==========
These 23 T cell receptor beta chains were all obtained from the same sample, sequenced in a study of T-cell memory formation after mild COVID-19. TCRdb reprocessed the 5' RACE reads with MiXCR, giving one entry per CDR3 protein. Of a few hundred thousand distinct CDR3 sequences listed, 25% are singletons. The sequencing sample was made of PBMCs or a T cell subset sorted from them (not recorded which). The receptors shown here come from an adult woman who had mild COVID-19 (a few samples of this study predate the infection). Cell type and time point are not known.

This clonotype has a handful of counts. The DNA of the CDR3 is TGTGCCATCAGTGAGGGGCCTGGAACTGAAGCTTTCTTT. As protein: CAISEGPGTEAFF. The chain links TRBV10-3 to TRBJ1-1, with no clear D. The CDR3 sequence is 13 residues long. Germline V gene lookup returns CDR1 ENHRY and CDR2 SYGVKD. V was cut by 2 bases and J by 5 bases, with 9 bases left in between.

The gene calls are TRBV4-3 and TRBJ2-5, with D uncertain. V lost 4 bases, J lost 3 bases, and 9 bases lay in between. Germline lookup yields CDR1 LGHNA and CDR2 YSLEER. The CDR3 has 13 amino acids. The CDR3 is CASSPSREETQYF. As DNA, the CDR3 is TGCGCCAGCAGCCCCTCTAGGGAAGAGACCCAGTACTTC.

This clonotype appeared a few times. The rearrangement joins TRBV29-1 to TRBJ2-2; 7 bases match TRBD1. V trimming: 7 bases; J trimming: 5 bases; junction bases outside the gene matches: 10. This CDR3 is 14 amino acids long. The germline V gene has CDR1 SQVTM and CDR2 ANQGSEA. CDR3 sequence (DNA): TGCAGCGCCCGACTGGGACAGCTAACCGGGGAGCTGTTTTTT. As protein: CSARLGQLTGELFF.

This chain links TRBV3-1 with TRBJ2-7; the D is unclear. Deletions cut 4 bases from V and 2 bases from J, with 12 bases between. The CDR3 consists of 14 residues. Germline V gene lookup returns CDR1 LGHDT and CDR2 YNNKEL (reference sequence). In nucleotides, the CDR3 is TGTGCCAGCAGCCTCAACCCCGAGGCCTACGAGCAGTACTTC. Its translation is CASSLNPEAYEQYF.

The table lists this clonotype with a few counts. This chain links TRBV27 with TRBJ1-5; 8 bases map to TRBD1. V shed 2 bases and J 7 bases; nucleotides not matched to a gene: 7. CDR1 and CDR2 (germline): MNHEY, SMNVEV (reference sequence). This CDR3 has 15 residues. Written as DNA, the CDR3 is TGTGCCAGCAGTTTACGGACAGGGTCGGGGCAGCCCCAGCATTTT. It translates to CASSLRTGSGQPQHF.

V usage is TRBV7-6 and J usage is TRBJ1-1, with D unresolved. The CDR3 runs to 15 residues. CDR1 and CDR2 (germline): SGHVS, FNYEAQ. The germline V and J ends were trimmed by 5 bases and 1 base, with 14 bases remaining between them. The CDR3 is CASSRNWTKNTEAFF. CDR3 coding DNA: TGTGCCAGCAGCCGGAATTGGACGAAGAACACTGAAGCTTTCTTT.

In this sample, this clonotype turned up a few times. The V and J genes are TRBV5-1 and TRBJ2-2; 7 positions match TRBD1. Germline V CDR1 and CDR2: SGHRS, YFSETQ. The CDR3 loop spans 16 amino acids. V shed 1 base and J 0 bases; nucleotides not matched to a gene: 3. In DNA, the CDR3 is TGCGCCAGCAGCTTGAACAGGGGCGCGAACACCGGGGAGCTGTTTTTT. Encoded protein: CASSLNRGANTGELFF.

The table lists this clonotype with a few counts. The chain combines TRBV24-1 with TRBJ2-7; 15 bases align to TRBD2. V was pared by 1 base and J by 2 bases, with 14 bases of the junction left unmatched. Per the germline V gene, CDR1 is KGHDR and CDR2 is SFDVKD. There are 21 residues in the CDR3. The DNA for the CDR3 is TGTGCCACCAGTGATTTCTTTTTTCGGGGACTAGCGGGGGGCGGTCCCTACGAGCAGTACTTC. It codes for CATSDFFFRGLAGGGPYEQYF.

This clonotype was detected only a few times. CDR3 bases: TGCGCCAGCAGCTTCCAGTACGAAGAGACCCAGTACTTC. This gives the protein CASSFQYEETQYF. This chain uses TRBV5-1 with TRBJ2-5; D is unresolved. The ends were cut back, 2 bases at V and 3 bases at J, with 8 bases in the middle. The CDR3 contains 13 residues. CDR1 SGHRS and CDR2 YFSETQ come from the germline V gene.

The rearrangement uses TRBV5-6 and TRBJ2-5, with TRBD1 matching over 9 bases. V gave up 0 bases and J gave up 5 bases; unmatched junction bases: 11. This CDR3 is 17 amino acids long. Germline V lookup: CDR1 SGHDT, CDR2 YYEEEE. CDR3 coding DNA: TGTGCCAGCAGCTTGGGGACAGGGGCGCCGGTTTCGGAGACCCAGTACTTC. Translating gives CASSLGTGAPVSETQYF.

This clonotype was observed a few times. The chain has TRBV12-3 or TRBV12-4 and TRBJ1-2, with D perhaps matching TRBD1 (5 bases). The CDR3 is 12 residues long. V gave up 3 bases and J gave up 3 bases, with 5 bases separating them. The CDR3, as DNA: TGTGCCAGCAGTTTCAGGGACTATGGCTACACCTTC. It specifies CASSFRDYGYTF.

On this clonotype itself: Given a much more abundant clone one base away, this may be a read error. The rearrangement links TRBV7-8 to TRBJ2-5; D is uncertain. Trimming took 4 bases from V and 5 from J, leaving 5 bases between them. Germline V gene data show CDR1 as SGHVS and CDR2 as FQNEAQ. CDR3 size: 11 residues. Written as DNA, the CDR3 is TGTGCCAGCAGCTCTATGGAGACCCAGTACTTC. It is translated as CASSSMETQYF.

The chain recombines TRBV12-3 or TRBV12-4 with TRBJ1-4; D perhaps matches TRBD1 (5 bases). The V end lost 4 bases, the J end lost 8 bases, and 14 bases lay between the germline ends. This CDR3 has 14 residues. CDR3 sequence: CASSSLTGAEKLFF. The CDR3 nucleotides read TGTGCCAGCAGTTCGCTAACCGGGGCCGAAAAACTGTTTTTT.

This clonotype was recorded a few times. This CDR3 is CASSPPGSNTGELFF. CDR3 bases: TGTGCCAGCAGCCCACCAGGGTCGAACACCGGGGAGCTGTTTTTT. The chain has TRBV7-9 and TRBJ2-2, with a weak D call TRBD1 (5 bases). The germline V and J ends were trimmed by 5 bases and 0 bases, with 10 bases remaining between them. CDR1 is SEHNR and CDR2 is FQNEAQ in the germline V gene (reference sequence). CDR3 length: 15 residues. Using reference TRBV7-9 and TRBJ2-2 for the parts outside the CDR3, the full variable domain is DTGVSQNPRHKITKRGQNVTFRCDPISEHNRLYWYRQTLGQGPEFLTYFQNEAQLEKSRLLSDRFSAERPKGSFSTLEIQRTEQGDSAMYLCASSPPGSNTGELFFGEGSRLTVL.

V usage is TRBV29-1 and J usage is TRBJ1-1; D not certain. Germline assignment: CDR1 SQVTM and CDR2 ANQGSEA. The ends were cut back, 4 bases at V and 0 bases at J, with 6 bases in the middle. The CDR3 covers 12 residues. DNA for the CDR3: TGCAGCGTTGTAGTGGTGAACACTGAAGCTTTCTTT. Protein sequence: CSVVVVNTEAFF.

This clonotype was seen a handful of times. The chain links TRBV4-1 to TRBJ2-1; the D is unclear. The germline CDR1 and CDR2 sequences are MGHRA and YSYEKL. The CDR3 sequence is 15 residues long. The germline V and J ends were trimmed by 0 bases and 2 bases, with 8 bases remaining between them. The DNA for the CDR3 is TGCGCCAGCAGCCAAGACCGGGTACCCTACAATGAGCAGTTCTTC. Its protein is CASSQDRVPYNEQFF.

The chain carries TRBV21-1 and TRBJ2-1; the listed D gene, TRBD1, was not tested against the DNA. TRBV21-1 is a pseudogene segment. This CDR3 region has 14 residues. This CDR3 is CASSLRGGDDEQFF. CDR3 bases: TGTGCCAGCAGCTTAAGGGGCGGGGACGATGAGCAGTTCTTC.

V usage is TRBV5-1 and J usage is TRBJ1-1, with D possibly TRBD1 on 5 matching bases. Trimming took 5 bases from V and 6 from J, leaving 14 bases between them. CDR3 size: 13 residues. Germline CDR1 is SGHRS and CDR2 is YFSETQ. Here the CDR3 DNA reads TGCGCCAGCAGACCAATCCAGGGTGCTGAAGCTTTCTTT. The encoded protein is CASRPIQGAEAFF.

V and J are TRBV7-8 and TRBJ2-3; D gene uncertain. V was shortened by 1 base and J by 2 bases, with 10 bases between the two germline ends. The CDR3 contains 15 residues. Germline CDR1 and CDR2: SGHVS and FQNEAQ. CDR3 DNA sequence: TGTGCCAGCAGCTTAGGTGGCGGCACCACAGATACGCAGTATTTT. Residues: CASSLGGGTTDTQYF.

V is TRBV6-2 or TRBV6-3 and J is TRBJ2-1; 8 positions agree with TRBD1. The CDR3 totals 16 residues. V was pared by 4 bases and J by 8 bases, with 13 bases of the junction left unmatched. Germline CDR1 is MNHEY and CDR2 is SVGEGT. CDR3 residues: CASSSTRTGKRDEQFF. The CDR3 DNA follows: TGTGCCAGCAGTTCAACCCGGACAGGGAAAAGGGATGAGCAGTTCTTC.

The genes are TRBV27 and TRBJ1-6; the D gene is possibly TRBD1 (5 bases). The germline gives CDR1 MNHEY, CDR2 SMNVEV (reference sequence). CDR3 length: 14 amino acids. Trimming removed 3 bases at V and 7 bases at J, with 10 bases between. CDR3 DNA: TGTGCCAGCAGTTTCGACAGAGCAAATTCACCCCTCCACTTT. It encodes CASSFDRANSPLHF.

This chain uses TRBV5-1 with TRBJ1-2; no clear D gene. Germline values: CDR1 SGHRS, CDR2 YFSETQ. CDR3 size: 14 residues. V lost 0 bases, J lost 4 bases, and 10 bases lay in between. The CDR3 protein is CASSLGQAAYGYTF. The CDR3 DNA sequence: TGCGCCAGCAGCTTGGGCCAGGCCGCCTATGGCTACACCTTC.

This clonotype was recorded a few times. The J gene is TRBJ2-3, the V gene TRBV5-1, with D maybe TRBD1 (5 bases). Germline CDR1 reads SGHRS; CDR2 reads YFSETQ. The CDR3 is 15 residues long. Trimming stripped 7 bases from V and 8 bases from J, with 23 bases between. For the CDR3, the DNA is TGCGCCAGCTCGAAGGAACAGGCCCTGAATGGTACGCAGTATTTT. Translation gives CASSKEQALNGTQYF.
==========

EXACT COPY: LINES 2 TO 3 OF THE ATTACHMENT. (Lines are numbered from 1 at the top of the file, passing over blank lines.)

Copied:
This clonotype has a handful of counts. The DNA of the CDR3 is TGTGCCATCAGTGAGGGGCCTGGAACTGAAGCTTTCTTT. As protein: CAISEGPGTEAFF. The chain links TRBV10-3 to TRBJ1-1, with no clear D. The CDR3 sequence is 13 residues long. Germline V gene lookup returns CDR1 ENHRY and CDR2 SYGVKD. V was cut by 2 bases and J by 5 bases, with 9 bases left in between.

The gene calls are TRBV4-3 and TRBJ2-5, with D uncertain. V lost 4 bases, J lost 3 bases, and 9 bases lay in between. Germline lookup yields CDR1 LGHNA and CDR2 YSLEER. The CDR3 has 13 amino acids. The CDR3 is CASSPSREETQYF. As DNA, the CDR3 is TGCGCCAGCAGCCCCTCTAGGGAAGAGACCCAGTACTTC.